An article I wrote with my student, Victoria Long, received the The Global Studies Journal’s annual award. I’m so pleased that it was recognized by peers within the global studies as offering something new to the conversation about scientist mobility and Asian science.
This is what I wrote about the article – “Where to Train: Shifts in the Doctoral Destination Advice Given to Asian Bioscience Students” – when I first heard about the award:
“This article stems from an ongoing project of mine that looks at Asian bioscientist mobility and how Asian-born, Western-trained scientists determine whether to stay on in the West after their training is complete or return to Asia. For this project, I interviewed Asian bioscientists spread across multiple locations in Asia and also the West about their destination decisions. I also asked each of my interviewees about the destination advice they give their current students, both at the doctoral and postdoctoral level. This led to fascinating conversations about the state of scientific research systems in Asia today, how they compare with those in Western countries, and the nature of science more broadly speaking. Thanks to these conversations, I have begun working on my next book project which examines the intersecting mobility systems that exist for Asian bioscientists at various stages of their academic career and the impact these movements of people, knowledge, and norms have on Asian scientific research systems. The book project is very ambitious as it considers six Asian countries – China, India, Japan, South Korea, Taiwan and Singapore – but this allows for interesting comparisons across the scientific research systems in each of these countries. I am hopeful that this book will help identify some of the common issues that Asian states encounter as they endeavor to develop their scientific research infrastructure and reputation, and also offer policymakers suggestions for addressing some of these issues. “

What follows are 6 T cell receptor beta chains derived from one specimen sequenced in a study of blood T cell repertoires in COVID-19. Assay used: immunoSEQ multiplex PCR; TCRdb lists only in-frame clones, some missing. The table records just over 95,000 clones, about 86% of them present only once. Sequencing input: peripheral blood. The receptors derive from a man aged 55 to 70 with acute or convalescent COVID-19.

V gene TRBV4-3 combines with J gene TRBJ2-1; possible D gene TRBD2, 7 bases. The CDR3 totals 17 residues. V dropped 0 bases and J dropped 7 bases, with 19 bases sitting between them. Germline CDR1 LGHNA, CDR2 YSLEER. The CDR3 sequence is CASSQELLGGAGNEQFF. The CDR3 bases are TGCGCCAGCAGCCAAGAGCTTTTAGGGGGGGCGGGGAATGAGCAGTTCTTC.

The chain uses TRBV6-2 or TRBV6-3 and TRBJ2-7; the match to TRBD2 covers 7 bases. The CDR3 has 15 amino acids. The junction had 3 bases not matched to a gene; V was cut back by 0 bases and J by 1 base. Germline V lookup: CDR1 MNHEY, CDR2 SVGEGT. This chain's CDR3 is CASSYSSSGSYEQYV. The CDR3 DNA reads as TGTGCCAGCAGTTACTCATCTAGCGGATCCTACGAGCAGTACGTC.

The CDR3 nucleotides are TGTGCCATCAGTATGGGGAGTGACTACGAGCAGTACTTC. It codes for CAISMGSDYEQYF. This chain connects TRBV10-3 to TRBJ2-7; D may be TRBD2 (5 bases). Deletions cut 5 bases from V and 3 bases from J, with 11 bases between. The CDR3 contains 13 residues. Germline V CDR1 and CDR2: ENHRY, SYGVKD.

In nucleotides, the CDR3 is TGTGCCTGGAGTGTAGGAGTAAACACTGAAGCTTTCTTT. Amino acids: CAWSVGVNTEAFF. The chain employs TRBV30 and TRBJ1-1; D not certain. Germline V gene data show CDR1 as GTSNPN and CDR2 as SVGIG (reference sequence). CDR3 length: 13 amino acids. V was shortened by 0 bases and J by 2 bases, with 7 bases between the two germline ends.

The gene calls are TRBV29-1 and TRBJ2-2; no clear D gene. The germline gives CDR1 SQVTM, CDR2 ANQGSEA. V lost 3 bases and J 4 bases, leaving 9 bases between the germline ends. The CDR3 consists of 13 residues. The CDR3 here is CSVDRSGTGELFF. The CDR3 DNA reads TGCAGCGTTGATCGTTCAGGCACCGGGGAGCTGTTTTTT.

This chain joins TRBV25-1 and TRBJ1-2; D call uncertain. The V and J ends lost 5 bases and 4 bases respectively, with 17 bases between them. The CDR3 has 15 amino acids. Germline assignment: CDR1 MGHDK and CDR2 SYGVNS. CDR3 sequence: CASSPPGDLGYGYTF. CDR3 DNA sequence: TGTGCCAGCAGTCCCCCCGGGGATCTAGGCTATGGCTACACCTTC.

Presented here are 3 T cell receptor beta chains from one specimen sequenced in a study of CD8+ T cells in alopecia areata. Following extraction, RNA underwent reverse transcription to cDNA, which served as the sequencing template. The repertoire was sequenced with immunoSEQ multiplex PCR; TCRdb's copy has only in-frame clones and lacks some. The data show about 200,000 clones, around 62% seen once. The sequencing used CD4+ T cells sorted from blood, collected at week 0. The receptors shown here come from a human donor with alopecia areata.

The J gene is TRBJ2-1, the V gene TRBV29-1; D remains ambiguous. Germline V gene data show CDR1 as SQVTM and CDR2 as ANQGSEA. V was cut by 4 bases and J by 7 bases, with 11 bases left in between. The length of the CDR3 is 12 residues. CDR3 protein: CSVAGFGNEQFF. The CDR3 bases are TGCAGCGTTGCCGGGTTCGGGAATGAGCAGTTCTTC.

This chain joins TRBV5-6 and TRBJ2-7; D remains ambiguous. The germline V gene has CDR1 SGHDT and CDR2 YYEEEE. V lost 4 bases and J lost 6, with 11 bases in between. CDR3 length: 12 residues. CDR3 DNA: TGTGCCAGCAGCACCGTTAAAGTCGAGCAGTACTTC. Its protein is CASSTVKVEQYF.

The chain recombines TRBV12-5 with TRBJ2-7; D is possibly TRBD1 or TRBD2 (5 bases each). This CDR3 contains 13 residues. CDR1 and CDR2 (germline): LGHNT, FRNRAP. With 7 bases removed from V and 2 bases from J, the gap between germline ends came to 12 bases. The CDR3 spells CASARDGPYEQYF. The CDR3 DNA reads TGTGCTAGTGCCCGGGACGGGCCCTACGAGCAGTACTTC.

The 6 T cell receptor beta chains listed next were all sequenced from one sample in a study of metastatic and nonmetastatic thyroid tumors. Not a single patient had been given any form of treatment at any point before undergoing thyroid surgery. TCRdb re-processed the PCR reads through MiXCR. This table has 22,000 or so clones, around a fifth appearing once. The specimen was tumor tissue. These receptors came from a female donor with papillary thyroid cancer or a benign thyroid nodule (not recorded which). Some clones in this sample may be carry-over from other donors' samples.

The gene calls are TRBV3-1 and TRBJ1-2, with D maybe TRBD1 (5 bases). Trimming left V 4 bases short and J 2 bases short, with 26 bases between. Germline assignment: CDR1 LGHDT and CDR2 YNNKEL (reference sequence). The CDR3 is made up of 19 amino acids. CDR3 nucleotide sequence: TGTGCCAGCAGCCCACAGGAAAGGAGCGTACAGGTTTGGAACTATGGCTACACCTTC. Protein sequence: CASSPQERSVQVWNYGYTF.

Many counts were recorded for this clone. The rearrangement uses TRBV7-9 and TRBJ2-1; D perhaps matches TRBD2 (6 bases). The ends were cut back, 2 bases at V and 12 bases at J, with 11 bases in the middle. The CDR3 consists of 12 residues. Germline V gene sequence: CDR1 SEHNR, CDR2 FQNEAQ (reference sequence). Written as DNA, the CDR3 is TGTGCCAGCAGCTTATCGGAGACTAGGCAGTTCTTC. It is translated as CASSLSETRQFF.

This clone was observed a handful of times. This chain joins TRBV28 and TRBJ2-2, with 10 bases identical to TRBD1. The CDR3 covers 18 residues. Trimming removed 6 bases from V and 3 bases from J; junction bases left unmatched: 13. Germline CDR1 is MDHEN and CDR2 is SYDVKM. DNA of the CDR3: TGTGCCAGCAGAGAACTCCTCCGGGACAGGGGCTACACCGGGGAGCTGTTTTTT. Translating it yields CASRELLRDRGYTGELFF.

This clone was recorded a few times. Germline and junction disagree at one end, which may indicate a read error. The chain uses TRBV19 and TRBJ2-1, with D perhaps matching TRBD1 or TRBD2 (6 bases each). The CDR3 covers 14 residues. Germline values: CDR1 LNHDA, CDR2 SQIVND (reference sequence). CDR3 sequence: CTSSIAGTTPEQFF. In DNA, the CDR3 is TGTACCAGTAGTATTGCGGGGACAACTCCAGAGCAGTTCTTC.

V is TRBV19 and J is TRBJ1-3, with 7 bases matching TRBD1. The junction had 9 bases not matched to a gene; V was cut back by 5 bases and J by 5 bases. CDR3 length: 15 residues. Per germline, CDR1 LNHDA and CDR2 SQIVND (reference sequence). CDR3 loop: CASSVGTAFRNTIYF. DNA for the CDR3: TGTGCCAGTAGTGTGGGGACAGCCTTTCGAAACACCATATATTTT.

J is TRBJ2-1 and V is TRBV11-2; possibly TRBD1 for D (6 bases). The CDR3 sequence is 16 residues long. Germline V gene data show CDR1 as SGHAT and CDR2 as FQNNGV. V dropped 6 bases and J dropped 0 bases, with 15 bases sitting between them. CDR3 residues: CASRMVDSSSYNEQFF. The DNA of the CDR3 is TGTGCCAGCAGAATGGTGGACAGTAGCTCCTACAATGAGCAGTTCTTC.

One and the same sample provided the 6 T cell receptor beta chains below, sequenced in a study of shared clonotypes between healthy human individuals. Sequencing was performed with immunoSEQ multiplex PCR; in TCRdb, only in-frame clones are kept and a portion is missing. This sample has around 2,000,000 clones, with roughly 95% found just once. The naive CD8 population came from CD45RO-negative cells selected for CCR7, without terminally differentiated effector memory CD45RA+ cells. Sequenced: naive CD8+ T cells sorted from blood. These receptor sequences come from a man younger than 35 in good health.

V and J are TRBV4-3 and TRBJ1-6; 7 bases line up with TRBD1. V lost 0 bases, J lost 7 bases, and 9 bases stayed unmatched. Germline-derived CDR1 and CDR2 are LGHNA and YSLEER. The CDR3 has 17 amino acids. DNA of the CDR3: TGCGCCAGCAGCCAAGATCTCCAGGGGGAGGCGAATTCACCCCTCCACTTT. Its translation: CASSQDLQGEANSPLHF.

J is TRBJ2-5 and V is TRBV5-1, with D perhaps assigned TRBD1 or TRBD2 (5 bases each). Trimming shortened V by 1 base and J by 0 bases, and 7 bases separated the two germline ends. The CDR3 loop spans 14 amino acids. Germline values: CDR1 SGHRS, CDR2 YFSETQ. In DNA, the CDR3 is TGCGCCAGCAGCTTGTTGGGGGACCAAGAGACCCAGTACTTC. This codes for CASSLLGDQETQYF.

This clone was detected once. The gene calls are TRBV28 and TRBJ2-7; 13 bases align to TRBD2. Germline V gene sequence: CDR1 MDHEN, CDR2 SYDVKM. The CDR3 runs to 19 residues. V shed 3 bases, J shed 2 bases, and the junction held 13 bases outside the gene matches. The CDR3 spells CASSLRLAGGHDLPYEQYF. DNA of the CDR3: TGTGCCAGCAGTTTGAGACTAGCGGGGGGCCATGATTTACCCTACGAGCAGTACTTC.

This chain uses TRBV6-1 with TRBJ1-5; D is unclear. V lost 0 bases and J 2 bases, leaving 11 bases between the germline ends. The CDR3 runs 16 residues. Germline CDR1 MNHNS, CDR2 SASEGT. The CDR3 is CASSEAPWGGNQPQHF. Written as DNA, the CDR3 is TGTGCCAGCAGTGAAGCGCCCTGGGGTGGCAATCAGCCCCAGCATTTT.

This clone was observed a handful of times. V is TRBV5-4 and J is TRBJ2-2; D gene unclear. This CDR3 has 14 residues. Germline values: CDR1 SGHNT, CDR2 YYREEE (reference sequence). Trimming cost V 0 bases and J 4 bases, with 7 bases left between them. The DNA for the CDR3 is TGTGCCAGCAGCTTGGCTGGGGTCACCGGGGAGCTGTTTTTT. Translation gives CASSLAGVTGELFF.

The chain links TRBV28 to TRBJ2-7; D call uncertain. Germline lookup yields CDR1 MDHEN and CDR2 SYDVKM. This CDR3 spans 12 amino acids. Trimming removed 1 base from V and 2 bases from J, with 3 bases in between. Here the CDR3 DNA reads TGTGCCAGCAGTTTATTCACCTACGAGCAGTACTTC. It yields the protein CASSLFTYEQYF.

The journal was kind enough to make the article open access to anyone who wants to read it.
Last month, I signed a contract to publish my book manuscript Multinational Maids with Cambridge University Press with an expected publication date of late summer 2017. I’m incredibly excited by this development but now I’m also feeling the pressure to finish the full manuscript by the end of this year.
I just received the physical copy of The Transnational Politics of Higher Education. My student, Victoria Long and I have a co-authored chapter in the book where we focus on the various human-capital strategies adopted by Asian national universities in the last couple of decades as they attempt to transform themselves into “world-class” research universities. Check out our chapter here.
Back in January 2016, I took a group of Yale-NUS faculty, staff, and students to a migrant worker dormitory at Mandai. There we met, Mukul Hossine, a Bangladeshi poet and novelist who is also a migrant construction worker in Singapore. Mukul has already published a collection of his poetry and a novel back in Bangladesh but now a Singapore publisher is publishing a new collection of Mukul’s poetry here in Singapore. The boo;, “Me Migrant” is going to be launched on May 1 at the Blue Room in Arts House, 1 Old Parliament Lane, from 230-430pm. I can’t wait!